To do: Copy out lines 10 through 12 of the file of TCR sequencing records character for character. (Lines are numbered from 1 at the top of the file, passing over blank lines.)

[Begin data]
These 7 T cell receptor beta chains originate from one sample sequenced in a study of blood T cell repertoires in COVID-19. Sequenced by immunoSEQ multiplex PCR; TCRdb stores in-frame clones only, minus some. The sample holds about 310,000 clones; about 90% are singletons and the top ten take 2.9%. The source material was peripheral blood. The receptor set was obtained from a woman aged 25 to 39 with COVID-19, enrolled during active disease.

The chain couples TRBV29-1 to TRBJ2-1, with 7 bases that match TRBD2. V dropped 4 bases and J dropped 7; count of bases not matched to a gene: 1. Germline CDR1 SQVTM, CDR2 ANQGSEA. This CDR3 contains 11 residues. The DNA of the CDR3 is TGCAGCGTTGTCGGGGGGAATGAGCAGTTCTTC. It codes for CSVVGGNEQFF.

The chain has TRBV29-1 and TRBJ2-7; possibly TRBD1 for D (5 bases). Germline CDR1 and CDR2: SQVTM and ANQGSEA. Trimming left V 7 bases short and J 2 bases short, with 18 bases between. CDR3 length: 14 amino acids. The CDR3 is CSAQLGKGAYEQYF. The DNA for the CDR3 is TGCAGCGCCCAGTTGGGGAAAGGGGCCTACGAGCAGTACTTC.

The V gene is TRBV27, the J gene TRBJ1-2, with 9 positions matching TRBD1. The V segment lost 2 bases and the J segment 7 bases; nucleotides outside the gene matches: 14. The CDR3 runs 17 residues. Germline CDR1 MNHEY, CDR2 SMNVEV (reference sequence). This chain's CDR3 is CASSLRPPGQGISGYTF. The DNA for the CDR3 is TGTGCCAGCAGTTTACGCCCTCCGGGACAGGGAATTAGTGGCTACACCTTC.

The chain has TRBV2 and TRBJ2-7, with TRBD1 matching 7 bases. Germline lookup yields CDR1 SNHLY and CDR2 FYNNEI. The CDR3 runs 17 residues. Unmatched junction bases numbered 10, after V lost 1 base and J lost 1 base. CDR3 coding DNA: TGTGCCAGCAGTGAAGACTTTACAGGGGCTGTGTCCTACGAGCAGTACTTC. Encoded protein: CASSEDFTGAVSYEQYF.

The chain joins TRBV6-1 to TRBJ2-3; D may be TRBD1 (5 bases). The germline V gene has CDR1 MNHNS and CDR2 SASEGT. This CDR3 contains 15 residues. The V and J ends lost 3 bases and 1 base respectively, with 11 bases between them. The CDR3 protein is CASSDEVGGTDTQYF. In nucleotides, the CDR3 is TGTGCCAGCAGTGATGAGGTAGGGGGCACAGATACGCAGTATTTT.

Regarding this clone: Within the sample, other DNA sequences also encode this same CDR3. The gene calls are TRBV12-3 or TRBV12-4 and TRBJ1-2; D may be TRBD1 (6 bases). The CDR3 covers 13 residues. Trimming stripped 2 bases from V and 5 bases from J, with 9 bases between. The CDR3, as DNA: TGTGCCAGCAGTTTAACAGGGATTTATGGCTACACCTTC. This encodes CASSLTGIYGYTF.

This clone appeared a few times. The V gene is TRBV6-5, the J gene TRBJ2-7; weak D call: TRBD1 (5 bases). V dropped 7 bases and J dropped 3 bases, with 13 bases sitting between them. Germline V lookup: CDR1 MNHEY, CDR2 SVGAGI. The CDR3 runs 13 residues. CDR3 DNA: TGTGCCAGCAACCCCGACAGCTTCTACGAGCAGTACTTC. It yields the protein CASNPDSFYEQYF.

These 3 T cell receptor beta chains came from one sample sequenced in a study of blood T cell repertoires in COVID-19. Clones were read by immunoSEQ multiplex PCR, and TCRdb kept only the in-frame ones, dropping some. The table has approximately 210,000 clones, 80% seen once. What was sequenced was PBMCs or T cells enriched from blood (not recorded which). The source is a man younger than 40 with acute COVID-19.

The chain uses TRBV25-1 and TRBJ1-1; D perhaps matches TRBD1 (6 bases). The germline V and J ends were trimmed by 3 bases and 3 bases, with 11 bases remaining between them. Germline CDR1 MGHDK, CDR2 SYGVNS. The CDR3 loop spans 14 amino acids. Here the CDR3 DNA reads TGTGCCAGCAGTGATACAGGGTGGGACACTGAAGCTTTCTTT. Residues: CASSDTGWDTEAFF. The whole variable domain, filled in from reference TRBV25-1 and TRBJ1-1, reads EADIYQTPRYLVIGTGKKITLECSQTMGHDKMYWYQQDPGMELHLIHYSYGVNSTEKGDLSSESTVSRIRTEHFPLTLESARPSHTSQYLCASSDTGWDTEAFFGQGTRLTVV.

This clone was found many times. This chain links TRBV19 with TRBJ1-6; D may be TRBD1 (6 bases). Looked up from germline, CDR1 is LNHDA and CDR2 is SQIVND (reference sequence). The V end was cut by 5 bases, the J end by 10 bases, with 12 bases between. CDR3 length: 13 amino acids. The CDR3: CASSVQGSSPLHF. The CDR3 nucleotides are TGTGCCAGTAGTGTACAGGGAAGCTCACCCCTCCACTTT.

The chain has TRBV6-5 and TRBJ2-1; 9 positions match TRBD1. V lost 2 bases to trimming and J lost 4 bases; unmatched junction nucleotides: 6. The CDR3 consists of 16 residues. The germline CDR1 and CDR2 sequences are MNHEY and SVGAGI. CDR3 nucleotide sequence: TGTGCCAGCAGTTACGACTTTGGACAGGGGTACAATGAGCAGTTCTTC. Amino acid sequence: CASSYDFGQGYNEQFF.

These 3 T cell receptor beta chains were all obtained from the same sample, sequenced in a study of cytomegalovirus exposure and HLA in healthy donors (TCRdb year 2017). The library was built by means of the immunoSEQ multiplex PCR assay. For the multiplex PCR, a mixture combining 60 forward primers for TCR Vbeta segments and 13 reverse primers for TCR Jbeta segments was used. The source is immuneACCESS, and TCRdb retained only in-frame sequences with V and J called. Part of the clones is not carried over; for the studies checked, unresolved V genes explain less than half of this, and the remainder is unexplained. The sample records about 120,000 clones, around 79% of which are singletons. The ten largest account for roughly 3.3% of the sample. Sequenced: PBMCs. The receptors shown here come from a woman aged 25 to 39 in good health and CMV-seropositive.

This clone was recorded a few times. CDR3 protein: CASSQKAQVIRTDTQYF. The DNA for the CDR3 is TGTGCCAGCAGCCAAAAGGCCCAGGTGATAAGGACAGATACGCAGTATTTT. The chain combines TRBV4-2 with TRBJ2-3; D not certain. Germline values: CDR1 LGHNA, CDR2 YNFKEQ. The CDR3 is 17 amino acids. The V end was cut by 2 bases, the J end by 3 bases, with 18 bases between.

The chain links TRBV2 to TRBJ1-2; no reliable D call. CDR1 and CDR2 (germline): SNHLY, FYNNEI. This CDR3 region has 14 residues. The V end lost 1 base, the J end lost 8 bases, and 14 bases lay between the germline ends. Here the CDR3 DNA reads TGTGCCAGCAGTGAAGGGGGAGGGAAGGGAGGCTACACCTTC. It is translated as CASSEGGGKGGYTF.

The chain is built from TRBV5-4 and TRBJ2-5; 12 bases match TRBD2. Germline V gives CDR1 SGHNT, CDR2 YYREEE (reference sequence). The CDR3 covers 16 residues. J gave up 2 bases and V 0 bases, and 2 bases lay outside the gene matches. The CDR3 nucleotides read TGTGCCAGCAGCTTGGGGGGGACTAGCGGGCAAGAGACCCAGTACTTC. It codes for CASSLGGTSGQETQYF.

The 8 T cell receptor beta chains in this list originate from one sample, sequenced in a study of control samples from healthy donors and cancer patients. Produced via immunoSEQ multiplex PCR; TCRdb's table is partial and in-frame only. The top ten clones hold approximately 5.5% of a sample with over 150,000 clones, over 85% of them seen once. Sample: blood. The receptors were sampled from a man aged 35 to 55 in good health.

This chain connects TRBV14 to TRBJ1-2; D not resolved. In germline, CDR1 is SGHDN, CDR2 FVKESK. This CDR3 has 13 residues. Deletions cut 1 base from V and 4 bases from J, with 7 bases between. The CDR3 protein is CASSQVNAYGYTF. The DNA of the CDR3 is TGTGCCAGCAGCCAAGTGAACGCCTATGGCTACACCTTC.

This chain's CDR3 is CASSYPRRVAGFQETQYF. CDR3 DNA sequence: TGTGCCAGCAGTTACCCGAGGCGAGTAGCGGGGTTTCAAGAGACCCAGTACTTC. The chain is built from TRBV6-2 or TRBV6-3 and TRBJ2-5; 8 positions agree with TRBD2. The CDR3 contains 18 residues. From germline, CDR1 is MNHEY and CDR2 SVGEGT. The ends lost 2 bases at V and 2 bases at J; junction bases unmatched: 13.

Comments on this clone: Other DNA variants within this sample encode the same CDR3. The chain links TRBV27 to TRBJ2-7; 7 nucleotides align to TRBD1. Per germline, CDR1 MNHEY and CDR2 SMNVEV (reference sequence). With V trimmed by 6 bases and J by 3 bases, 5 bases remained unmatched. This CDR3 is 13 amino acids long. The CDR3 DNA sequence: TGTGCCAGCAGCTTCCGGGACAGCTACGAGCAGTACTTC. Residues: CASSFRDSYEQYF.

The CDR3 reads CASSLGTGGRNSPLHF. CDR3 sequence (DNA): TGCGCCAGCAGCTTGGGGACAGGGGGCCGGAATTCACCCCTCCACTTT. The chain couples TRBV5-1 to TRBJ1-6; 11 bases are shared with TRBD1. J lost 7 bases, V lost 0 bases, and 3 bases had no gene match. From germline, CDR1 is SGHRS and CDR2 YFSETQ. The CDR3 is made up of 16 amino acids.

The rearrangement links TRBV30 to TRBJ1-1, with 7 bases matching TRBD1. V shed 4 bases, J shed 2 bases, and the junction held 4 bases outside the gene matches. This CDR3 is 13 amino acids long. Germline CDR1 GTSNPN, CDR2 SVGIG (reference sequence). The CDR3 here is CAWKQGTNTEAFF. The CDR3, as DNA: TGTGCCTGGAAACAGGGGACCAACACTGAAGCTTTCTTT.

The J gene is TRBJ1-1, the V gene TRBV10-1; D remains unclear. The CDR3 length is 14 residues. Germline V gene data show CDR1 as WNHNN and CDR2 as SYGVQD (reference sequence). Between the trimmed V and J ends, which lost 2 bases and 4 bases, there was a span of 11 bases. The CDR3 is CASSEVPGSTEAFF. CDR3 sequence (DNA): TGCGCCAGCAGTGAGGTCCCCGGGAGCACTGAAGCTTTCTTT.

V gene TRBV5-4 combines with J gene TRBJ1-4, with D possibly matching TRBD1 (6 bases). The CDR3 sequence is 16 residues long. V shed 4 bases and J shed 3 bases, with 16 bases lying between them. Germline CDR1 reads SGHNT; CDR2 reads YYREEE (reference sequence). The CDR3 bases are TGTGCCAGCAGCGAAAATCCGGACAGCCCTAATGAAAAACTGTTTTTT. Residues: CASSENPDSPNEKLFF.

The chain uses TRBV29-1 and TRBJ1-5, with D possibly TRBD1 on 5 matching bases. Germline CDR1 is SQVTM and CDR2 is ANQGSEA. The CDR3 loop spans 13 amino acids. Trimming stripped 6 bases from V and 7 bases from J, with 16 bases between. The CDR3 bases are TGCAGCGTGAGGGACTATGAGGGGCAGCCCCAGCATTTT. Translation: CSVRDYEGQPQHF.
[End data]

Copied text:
The chain uses TRBV25-1 and TRBJ1-1; D perhaps matches TRBD1 (6 bases). The germline V and J ends were trimmed by 3 bases and 3 bases, with 11 bases remaining between them. Germline CDR1 MGHDK, CDR2 SYGVNS. The CDR3 loop spans 14 amino acids. Here the CDR3 DNA reads TGTGCCAGCAGTGATACAGGGTGGGACACTGAAGCTTTCTTT. Residues: CASSDTGWDTEAFF. The whole variable domain, filled in from reference TRBV25-1 and TRBJ1-1, reads EADIYQTPRYLVIGTGKKITLECSQTMGHDKMYWYQQDPGMELHLIHYSYGVNSTEKGDLSSESTVSRIRTEHFPLTLESARPSHTSQYLCASSDTGWDTEAFFGQGTRLTVV.

This clone was found many times. This chain links TRBV19 with TRBJ1-6; D may be TRBD1 (6 bases). Looked up from germline, CDR1 is LNHDA and CDR2 is SQIVND (reference sequence). The V end was cut by 5 bases, the J end by 10 bases, with 12 bases between. CDR3 length: 13 amino acids. The CDR3: CASSVQGSSPLHF. The CDR3 nucleotides are TGTGCCAGTAGTGTACAGGGAAGCTCACCCCTCCACTTT.

The chain has TRBV6-5 and TRBJ2-1; 9 positions match TRBD1. V lost 2 bases to trimming and J lost 4 bases; unmatched junction nucleotides: 6. The CDR3 consists of 16 residues. The germline CDR1 and CDR2 sequences are MNHEY and SVGAGI. CDR3 nucleotide sequence: TGTGCCAGCAGTTACGACTTTGGACAGGGGTACAATGAGCAGTTCTTC. Amino acid sequence: CASSYDFGQGYNEQFF.